Indiana trails can lead Hoosiers past familiar urban landmarks, through bucolic country scenery, over rivers, under highways — and even, with a little imagination, to Neptune.
And stretches of trails designed for walking, hiking, biking, motor-crossing and horseback riding are increasingly within reach of more Hoosiers.
As winter gives way to spring, the demand is up for such spaces and so is the supply, said Steve Morris, director of the Indiana Department of Natural Resources’ division of outdoor recreation. Since 2006, Morris said, trail miles in Indiana have more than doubled to about 3,200, including towns, cities, counties, state property and private trails open to the public.
And the state has about reached a goal set in 2009 to put most Hoosiers within 7.5 miles of a trail. Part of the motivation was to provide a basic quality-of-life amenity, but also to offer a public health option to counter the state’s obesity rate. Last year, a Robert Wood Johnson Foundation report put Indiana in 39th place, with an obesity rate of 31.6 percent compared to the national average of 28.9 percent. That’s up from 2002, when 24.1 percent of the state’s citizens were considered obese.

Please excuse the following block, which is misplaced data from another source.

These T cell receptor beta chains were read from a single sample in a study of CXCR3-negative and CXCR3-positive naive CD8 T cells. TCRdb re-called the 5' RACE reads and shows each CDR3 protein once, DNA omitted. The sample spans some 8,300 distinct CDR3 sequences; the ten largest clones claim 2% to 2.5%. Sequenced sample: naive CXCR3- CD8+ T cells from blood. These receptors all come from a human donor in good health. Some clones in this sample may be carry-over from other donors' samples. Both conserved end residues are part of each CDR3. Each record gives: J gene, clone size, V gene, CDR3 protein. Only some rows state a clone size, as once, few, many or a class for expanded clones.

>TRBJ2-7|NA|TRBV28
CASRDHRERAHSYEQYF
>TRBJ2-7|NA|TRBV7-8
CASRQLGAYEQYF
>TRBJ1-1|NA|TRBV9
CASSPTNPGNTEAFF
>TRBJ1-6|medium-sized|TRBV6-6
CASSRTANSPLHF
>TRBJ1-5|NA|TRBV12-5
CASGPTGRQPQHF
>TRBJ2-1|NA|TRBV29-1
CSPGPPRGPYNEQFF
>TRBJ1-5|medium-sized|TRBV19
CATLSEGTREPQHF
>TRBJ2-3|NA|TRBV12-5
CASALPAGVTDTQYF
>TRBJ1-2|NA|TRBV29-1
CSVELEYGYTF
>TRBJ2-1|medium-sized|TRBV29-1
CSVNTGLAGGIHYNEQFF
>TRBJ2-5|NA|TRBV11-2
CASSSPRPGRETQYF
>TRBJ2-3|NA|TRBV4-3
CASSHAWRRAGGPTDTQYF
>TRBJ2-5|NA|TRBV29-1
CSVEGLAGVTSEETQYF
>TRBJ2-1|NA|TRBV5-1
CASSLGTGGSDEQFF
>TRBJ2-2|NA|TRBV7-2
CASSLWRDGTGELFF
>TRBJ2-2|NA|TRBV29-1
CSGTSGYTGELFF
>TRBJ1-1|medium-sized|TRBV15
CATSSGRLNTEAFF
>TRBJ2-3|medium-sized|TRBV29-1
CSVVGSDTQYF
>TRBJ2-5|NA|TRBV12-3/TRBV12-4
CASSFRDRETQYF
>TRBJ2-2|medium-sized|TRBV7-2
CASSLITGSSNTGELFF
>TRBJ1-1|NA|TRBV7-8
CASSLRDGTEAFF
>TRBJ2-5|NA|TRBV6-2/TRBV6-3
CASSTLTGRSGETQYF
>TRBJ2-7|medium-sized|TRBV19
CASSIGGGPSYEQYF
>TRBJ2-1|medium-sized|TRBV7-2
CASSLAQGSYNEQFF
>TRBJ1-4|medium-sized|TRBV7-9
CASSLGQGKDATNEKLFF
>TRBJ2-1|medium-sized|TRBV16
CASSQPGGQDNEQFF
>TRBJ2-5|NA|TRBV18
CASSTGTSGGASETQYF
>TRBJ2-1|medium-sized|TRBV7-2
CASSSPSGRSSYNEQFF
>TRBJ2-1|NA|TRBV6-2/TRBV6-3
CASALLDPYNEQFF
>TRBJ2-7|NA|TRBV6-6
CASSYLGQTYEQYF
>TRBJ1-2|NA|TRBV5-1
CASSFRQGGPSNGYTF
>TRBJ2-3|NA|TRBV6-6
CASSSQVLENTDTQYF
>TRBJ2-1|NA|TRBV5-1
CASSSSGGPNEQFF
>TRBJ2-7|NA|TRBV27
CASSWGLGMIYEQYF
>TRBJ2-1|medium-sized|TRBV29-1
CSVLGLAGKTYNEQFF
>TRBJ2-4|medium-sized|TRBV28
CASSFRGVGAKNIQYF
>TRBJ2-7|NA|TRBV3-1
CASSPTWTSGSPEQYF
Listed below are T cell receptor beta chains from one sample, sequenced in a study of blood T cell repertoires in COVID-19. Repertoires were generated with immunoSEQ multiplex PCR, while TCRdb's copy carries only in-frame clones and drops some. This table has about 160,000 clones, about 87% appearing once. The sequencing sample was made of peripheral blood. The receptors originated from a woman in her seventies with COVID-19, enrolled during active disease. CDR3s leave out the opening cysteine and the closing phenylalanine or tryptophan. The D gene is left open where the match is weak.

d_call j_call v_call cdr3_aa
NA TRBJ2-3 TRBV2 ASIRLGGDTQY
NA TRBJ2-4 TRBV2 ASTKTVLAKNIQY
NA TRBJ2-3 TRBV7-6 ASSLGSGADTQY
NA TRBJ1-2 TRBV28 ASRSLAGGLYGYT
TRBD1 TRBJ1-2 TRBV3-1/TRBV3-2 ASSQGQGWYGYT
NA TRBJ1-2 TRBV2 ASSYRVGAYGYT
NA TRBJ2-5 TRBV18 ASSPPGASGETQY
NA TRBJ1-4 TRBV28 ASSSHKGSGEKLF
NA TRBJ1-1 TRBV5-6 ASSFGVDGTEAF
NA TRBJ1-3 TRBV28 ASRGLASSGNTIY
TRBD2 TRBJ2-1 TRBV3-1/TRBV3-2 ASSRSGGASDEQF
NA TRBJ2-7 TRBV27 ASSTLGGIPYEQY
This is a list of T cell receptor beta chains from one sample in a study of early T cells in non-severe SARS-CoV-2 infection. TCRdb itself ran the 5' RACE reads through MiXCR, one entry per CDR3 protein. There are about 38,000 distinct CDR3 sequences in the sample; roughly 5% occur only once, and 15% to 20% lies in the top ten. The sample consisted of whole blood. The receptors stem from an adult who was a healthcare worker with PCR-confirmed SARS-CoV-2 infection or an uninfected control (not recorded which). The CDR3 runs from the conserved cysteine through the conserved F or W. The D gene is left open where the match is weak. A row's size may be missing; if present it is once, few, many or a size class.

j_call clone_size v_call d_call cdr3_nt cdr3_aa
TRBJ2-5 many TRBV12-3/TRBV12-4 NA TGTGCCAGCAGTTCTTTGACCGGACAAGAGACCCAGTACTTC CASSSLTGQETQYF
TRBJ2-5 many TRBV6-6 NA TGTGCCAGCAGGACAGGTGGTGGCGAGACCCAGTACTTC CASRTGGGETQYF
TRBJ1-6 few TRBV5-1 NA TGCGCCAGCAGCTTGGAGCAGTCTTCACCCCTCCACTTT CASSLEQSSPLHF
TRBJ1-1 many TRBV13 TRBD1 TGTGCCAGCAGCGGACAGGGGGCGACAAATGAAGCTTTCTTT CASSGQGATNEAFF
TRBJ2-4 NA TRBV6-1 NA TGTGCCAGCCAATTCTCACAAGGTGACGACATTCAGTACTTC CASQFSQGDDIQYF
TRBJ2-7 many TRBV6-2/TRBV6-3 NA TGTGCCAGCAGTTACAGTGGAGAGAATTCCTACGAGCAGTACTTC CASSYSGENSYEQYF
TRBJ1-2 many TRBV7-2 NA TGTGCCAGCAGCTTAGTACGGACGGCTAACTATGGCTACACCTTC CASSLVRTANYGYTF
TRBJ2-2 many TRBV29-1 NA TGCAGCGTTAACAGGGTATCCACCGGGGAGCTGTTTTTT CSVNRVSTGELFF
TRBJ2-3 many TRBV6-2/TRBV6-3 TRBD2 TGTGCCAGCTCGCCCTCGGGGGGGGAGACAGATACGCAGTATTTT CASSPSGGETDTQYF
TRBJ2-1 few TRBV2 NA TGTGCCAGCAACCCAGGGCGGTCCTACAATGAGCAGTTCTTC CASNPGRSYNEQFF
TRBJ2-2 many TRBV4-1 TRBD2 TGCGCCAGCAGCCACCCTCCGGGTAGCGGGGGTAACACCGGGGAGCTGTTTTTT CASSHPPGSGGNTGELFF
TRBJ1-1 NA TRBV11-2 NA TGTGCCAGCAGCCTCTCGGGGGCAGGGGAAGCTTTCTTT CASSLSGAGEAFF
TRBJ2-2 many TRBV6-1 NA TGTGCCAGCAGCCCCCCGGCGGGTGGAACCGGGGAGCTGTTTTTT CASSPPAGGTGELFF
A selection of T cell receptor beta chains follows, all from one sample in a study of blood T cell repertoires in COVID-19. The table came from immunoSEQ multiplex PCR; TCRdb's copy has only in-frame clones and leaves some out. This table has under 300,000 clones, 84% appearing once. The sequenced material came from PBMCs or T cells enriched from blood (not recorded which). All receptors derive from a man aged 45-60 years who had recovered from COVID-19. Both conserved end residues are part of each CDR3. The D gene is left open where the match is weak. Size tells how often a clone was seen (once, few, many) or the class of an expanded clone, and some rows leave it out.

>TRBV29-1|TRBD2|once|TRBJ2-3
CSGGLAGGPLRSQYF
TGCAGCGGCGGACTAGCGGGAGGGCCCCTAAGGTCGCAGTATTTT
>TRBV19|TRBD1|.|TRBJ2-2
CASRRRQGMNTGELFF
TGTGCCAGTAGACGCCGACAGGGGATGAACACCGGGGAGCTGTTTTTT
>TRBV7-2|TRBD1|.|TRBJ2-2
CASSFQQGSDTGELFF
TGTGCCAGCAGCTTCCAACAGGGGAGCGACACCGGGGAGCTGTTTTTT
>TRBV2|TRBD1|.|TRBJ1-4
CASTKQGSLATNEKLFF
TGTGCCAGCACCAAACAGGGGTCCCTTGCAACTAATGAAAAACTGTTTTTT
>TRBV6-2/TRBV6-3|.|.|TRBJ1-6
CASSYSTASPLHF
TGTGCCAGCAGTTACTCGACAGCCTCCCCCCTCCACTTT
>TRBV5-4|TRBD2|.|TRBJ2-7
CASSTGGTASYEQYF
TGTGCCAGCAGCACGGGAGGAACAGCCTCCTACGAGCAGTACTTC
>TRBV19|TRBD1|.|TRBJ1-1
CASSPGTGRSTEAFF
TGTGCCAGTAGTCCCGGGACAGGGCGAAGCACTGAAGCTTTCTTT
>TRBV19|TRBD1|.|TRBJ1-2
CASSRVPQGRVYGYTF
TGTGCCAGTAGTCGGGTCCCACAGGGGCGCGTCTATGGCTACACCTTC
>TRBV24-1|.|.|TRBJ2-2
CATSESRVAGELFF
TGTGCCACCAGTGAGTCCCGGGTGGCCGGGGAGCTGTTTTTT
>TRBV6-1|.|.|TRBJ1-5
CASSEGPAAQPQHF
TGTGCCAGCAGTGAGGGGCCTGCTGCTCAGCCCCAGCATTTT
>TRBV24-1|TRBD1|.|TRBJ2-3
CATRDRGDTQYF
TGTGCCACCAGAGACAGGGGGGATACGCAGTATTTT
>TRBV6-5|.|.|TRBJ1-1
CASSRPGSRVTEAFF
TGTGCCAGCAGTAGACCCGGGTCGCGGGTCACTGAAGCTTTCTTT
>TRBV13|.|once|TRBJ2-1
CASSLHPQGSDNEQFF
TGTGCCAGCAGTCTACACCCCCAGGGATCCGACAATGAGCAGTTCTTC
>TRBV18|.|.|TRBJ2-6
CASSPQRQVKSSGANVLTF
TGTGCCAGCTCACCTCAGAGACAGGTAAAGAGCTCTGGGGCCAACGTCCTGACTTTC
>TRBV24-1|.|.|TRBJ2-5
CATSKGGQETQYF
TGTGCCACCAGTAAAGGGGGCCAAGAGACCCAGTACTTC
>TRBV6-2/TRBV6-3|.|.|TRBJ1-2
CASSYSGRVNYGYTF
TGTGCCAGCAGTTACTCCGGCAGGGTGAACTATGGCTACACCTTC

The DNR has reset that goal: By 2016, it wants Hoosiers to have a trail within 5 miles of where they live, The Indianapolis Star reported.
In Hoosier communities small and large, trails across the state are growing longer and more inviting as local officials and private organizations work to meet the demand.
Locally, the Ohio River Greenway is part of that pedestrian and bicycle pathway growth.
Usage of the Ohio River Greenway continues to grow as more connections along the bicycle and pedestrian path are opened, Project Coordinator Shauna Graf said.
"I can definitely say that having 3.5 miles of trail gets people out there and using it," she said.